2014-01-17

    Highlights: •Accumulation of Aβ plaques is one of the major pathology associated with Alzheimer’s disease. •Inhibition of β-Secretase or BACE-1 offers a viable prospect to check the growth of these plaques. •A large virtual dataset of natural compounds was screened against BACE-1. •Top two hits were analyzed for thermodynamic and structural stability using MD simulations. •Their detailed binding mode of actions were elucidated. -- Abstract: Alzheimer’s is a neurodegenerative disorder resulting in memory loss and decline in cognitive abilities. Accumulation of extracellular beta amyloidal plaques is one of the major pathology associated with this disease. β-Secretase or BACE-1 performs the initial and rate limiting step of amyloidic pathway in which 37–43 amino acid long peptides are generated which aggregate to form plaques. Inhibition of this enzyme offers a viable prospect to check the growth of these plaques. Numerous efforts have been made in recent years for the generation of BACE-1 inhibitors but many of them failed during the preclinical or clinical trials due to drug related or drug induced toxicity. In the present work, we have used computational methods to screen a large dataset of natural compounds to search for small molecules having BACE-1 inhibitory activity with low toxicity to normal cells. Molecular dynamics simulations were performed to analyze molecular interactions between the screened compounds and the active residues of the enzyme. Herein, we report two natural compounds of inhibitory nature active against β-secretase enzyme of amyloidic pathway and are potent lead molecules against Alzheimer’s disease.

  5. TLR2 is a primary receptor for Alzheimer's amyloid beta peptide to trigger neuroinflammatory activation.

    NARCIS (Netherlands)

    Liu, S.; Liu, Y.; Hao, W.; Wolf, L.; Kiliaan, A.J.; Penke, B.; Rube, C.E.; Walter, J.; Heneka, M.T.; Hartmann, T.; Menger, M.D.; Fassbender, K.

    2012-01-01

    Microglia activated by extracellularly deposited amyloid beta peptide (Abeta) act as a two-edged sword in Alzheimer's disease pathogenesis: on the one hand, they damage neurons by releasing neurotoxic proinflammatory mediators (M1 activation); on the other hand, they protect neurons by triggering an

  6. Involvement of receptor tyrosine kinase Tyro3 in amyloidogenic APP processing and β-amyloid deposition in Alzheimer's disease models.

    Directory of Open Access Journals (Sweden)

    Yan Zheng

    Full Text Available Alzheimer's disease (AD is the most common progressive neurodegenerative disease known to humankind. It is characterized by brain atrophy, extracellular amyloid plaques, and intracellular neurofibril tangles. β-Amyloid cascade is considered the major causative player in AD. Up until now, the mechanisms underlying the process of Aβ generation and accumulation in the brain have not been well understood. Tyro3 receptor belongs to the TAM receptor subfamily of receptor protein tyrosine kinases (RPTKs. It is specifically expressed in the neurons of the neocortex and hippocampus. In this study, we established a cell model stably expressing APPswe mutants and producing Aβ. We found that overexpression of Tyro3 receptor in the cell model significantly decreased Aβ generation and also down-regulated the expression of β-site amyloid precursor protein cleaving enzyme (BACE1. However, the effects of Tyro3 were inhibited by its natural ligand, Gas6, in a concentration-dependent manner. In order to confirm the role of Tyro3 in the progression of AD development, we generated an AD transgenic mouse model accompanied by Tyro3 knockdown. We observed a significant increase in the number of amyloid plaques in the hippocampus in the mouse model. More plaque-associated clusters of astroglia were also detected. The present study may help researchers determine the role of Tyro3 receptor in the neuropathology of AD.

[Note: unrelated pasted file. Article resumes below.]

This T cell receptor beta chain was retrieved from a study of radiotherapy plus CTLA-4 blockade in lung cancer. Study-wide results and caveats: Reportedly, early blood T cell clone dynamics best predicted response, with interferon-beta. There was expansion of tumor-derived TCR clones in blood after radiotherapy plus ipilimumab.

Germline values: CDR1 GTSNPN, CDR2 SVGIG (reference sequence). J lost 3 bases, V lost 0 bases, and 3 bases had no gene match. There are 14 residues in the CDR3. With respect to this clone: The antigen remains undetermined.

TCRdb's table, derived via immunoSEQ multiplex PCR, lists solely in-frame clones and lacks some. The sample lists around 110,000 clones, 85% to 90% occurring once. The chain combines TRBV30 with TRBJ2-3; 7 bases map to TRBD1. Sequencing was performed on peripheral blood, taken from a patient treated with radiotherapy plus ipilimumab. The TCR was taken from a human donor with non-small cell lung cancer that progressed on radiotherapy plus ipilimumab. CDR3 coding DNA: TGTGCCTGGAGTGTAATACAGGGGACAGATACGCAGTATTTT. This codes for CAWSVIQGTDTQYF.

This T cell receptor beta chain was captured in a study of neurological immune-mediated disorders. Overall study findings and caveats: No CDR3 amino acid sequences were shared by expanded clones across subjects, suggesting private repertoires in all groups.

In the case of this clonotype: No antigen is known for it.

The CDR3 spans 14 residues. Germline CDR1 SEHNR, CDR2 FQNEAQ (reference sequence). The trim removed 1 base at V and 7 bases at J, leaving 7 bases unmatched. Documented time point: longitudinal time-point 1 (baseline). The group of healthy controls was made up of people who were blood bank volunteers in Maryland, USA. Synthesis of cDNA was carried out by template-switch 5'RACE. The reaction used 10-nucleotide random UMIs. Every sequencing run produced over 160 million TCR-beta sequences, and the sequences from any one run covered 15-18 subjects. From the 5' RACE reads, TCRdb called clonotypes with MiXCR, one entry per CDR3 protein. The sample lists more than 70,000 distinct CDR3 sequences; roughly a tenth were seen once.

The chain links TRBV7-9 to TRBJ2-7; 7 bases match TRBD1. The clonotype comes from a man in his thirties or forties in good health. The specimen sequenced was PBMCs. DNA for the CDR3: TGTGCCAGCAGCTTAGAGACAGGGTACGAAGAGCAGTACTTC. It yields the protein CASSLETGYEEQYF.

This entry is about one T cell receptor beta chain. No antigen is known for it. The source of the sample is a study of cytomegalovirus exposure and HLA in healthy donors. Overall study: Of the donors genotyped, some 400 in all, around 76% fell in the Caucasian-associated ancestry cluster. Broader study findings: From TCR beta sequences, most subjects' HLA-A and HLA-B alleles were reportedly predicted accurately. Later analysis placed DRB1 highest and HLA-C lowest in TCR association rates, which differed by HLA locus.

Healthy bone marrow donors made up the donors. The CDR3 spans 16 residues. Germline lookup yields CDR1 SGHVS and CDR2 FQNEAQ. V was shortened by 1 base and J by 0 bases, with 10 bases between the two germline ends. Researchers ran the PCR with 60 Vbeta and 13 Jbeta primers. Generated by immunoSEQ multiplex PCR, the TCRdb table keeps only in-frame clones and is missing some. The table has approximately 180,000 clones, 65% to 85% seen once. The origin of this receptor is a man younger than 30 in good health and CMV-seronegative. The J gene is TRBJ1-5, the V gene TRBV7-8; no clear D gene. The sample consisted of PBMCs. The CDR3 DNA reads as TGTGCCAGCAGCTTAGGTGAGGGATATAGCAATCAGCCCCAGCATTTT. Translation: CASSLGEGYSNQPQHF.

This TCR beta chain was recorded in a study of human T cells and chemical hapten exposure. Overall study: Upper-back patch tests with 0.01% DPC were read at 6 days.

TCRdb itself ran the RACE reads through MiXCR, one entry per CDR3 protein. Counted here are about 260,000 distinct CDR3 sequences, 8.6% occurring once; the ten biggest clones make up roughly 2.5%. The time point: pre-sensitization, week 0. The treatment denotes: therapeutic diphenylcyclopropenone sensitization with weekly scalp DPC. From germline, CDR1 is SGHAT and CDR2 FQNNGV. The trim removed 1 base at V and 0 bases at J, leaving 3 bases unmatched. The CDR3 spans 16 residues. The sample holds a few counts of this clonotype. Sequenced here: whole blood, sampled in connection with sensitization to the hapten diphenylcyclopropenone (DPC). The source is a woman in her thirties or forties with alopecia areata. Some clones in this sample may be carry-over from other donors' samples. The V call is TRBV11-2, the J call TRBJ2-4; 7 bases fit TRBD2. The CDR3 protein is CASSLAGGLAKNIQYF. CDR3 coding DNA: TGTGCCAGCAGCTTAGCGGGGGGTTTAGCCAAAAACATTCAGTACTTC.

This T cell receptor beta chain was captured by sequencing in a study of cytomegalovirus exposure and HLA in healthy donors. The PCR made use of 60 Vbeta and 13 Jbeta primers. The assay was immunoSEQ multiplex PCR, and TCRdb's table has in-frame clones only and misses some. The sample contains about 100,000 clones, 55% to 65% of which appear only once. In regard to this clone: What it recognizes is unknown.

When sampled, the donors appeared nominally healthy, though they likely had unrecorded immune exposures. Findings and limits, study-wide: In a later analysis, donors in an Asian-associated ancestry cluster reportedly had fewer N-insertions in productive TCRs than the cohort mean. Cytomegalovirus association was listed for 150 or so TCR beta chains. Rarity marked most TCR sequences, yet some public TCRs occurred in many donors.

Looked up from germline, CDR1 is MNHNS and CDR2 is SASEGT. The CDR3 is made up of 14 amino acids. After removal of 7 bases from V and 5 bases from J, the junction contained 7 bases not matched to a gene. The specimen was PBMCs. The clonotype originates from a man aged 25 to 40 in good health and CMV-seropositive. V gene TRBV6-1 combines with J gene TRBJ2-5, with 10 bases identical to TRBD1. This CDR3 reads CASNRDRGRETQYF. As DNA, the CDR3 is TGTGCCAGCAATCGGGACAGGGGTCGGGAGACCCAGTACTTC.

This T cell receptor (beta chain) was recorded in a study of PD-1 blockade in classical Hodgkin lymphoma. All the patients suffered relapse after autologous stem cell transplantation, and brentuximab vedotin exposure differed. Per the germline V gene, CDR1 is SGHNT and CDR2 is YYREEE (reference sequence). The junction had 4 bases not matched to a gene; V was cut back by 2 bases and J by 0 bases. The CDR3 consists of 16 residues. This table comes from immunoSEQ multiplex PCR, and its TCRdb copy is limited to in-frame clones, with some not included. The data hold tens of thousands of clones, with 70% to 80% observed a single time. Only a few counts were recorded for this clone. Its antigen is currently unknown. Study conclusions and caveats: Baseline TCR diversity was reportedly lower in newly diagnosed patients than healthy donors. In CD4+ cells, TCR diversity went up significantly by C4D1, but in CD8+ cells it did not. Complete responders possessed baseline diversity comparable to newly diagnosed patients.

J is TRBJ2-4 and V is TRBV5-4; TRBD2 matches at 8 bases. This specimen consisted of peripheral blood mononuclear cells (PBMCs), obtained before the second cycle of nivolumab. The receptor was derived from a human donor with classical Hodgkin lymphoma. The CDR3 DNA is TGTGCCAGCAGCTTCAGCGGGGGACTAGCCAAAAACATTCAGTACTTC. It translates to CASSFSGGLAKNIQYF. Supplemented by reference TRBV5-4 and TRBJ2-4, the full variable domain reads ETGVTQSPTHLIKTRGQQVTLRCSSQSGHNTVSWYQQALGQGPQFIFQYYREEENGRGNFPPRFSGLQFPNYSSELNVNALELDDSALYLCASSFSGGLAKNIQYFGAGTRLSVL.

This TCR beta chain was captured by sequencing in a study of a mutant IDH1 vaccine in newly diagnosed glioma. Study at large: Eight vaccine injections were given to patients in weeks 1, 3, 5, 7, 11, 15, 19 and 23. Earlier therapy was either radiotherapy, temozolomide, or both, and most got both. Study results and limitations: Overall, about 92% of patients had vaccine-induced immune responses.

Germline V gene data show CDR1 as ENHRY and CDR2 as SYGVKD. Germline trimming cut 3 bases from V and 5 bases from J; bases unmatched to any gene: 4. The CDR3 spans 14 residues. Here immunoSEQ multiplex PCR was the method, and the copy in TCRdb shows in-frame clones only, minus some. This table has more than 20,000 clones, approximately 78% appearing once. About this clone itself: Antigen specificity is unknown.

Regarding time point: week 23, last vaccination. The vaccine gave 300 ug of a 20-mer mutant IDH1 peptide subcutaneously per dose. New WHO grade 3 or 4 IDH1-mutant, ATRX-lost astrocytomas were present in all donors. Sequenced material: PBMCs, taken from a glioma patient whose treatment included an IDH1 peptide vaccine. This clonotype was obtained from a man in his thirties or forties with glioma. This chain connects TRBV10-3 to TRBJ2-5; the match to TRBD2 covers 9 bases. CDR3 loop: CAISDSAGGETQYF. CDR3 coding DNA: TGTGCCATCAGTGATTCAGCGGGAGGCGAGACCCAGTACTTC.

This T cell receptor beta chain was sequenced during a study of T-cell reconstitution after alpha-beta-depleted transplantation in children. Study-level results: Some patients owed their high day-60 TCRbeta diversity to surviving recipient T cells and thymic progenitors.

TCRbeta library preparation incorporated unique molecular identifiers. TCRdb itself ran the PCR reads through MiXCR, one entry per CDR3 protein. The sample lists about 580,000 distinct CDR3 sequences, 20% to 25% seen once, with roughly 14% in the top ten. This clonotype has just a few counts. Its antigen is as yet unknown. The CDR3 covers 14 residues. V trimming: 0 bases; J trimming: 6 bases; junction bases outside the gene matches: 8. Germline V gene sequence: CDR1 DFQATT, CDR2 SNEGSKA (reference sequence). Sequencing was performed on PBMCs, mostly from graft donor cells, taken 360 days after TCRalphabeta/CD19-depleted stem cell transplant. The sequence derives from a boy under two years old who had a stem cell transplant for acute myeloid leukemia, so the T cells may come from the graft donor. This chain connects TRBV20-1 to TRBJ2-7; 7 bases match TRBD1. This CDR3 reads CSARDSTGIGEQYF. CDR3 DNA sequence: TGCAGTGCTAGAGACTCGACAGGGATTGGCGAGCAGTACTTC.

7. Calcium signaling and amyloid toxicity in Alzheimer disease.

    Science.gov (United States)

    Demuro, Angelo; Parker, Ian; Stutzmann, Grace E

    2010-04-23

    Intracellular Ca(2+) signaling is fundamental to neuronal physiology and viability. Because of its ubiquitous roles, disruptions in Ca(2+) homeostasis are implicated in diverse disease processes and have become a major focus of study in multifactorial neurodegenerative diseases such as Alzheimer disease (AD). A hallmark of AD is the excessive production of beta-amyloid (Abeta) and its massive accumulation in amyloid plaques. In this minireview, we highlight the pathogenic interactions between altered cellular Ca(2+) signaling and Abeta in its different aggregation states and how these elements coalesce to alter the course of the neurodegenerative disease. Ca(2+) and Abeta intersect at several functional levels and temporal stages of AD, thereby altering neurotransmitter receptor properties, disrupting membrane integrity, and initiating apoptotic signaling cascades. Notably, there are reciprocal interactions between Ca(2+) pathways and amyloid pathology; altered Ca(2+) signaling accelerates Abeta formation, whereas Abeta peptides, particularly in soluble oligomeric forms, induce Ca(2+) disruptions. A degenerative feed-forward cycle of toxic Abeta generation and Ca(2+) perturbations results, which in turn can spin off to accelerate more global neuropathological cascades, ultimately leading to synaptic breakdown, cell death, and devastating memory loss. Although no cause or cure is currently known, targeting Ca(2+) dyshomeostasis as an underlying and integral component of AD pathology may result in novel and effective treatments for AD.